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Neuropathological diagnosis and CAG repeat expansion in Huntington's disease.
  1. J H Xuereb,
  2. J C MacMillan,
  3. R Snell,
  4. P Davies,
  5. P S Harper
  1. Department of Pathology, University of Cambridge, UK.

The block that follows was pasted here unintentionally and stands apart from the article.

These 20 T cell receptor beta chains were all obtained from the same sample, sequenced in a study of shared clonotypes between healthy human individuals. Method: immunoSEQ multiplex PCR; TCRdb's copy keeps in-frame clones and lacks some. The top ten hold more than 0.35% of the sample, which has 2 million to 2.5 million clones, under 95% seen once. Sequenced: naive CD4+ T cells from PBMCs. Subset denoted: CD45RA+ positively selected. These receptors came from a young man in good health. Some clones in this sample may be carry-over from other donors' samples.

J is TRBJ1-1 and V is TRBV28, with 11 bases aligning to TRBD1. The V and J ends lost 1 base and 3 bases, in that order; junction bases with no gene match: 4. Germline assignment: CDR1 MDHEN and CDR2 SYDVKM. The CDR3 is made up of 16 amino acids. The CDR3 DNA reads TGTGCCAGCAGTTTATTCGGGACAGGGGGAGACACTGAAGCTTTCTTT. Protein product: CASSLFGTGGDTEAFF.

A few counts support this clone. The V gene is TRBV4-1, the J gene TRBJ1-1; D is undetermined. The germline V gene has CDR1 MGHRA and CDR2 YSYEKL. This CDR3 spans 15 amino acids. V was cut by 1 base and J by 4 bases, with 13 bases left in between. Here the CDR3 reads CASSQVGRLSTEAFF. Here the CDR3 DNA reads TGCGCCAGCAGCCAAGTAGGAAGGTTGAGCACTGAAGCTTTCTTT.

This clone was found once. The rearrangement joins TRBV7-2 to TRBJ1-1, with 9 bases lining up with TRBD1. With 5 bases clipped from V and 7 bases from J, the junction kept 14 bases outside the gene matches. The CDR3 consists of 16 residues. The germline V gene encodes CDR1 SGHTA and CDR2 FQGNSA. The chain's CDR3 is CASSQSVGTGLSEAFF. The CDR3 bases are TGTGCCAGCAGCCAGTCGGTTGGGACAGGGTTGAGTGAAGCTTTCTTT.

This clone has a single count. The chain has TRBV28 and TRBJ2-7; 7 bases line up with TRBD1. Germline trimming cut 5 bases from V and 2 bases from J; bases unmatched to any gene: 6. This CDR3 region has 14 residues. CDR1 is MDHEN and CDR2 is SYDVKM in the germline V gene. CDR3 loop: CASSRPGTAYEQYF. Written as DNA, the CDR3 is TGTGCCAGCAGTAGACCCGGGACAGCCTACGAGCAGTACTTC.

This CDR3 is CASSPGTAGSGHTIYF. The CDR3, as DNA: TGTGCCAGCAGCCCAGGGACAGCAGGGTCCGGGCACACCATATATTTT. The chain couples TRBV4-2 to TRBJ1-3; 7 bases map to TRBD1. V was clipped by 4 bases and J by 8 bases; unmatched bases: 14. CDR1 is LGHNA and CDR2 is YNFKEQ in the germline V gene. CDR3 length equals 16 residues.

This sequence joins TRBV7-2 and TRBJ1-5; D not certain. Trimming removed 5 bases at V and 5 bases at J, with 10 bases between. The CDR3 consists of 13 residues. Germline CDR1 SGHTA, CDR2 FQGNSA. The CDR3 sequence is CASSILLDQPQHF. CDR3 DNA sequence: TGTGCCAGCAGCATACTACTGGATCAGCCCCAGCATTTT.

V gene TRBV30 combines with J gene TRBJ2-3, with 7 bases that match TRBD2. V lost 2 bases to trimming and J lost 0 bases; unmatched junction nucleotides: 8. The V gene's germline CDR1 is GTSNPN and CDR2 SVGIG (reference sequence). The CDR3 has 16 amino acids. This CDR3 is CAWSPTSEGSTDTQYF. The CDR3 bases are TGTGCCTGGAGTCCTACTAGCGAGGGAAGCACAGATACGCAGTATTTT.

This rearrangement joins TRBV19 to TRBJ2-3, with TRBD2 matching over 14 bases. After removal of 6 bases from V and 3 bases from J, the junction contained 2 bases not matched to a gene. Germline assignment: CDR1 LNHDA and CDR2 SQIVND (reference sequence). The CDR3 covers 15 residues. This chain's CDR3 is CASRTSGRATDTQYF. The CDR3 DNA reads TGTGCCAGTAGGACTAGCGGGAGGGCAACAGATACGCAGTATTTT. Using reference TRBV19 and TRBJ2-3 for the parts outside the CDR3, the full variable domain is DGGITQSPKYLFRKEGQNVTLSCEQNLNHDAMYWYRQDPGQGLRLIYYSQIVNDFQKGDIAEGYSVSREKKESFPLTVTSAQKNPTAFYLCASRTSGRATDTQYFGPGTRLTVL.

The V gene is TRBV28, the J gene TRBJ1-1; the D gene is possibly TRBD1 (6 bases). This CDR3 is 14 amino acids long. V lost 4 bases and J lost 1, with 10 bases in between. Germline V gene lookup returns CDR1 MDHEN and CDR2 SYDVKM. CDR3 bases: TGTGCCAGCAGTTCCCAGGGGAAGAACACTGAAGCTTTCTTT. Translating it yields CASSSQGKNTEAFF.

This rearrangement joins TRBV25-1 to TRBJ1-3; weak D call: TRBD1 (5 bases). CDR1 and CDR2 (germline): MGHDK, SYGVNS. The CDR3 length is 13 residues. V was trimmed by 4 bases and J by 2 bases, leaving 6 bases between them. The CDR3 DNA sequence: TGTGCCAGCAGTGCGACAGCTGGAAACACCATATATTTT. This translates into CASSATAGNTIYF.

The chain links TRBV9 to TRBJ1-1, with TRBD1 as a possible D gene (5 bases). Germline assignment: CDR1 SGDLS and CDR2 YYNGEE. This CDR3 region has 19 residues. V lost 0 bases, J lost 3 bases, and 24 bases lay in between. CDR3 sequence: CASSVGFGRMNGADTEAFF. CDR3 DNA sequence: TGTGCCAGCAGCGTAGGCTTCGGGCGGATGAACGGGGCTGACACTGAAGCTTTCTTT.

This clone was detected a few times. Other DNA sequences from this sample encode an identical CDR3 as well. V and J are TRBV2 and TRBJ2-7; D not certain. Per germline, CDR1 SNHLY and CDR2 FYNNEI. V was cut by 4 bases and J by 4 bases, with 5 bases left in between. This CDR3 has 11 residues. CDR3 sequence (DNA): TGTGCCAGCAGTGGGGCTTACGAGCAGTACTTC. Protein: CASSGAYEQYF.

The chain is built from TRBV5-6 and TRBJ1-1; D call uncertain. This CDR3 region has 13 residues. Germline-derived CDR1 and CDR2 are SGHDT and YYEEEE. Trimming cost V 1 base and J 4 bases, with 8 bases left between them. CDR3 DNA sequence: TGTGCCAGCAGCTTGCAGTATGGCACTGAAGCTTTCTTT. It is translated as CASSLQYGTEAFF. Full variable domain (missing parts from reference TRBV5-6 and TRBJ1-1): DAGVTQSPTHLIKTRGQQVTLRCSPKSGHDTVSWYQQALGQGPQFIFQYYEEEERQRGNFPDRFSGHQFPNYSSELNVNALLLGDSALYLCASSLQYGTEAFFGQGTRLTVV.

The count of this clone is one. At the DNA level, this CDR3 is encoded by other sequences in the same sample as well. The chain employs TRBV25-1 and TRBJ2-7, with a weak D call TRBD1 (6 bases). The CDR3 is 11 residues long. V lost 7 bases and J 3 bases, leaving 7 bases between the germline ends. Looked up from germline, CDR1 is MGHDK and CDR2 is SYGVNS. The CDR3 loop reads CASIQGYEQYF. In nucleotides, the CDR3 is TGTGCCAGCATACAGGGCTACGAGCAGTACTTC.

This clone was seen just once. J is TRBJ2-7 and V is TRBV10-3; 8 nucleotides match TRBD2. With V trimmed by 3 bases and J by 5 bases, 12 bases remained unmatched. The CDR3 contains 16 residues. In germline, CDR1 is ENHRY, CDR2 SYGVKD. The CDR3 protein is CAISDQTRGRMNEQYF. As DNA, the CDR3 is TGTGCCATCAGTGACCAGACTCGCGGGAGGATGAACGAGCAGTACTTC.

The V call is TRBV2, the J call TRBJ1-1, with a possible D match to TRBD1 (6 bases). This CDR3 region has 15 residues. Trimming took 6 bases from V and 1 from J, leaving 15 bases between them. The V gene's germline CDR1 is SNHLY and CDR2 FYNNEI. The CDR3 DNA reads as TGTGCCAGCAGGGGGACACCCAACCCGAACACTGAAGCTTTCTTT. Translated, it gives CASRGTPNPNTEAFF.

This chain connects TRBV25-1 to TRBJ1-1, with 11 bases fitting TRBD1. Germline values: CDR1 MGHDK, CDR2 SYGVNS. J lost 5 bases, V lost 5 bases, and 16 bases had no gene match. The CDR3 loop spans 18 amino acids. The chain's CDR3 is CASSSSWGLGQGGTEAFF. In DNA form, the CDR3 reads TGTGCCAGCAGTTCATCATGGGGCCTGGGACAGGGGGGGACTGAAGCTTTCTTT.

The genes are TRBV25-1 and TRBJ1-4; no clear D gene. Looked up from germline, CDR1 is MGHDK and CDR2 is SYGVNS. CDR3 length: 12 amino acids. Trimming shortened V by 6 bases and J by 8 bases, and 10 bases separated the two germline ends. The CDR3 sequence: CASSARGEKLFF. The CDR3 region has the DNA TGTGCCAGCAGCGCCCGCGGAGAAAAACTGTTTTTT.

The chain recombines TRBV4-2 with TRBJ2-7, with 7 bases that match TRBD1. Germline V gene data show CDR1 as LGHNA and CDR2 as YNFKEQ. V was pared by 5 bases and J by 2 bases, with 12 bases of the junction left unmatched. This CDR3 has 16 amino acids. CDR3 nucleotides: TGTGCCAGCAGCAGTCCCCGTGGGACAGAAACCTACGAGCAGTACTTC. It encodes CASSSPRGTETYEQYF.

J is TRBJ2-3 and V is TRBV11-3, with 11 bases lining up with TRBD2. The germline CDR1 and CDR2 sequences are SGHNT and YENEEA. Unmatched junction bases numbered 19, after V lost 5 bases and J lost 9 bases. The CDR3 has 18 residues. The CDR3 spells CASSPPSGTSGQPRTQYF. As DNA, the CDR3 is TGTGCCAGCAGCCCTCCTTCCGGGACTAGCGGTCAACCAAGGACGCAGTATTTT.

OBJECTIVE--To correlate the degree of CAG repeat expansion with neuropathological findings in Huntington's disease. METHODS--The CAG repeat polymorphism was analysed in a large series of brain samples from 268 patients with a clinical diagnosis of Huntington's disease in which full neuropathological data was available. RESULTS--Analysis by polymerase chain reaction was successful in 63% of samples (169 of 268). Repeat expansions were detected in 152 of 153 (99%) samples with a neuropathological diagnosis of Huntington's disease. The exceptional case (22 CAG repeats) showed mild but definite pathological changes and had a typical clinical illness with a positive family history; it raises the possibility that an alternative mutation in the Huntington's disease gene may be responsible although it is more likely that a mutation in another gene has resulted in an Huntington's disease-like phenotype. Four of 16 cases without pathological changes of Huntington's disease also possessed an expanded repeat sequence; a glioblastoma masked the pathological changes of Huntington's disease in one case but the other three cases had a typical clinical history and a positive family history. These three cases may reliably be classified as Vonsattel's Huntington's disease grade 0. Three of 12 cases with a normal repeat length and no morphological changes of Huntington's disease showed other neuropathology; two had Alzheimer's disease and the other had multiple sclerosis. Review of the clinical notes of two other cases indicated a diagnosis of tardive dyskinesia complicating phenothiazine treatment of schizophrenia. The remaining pathology negative/expansion negative cases had been referred because of a family history of Huntington's disease; all but one were themselves symptom free. Apart from emphasising the possibility that an alternative mutation may result in a clinical phenocopy of Huntington's disease, this case suggests that such a clinical phenocopy may occur without gross or light microscopical neuropathological changes (Vonsattel's Huntington's disease grade 0). CONCLUSIONS--The study confirms the value of molecular genetic analysis in cases of suspected Huntington's disease and shows the importance of detailed neuropathological study in the few cases of suspected Huntington's disease with normal CAG repeat lengths.

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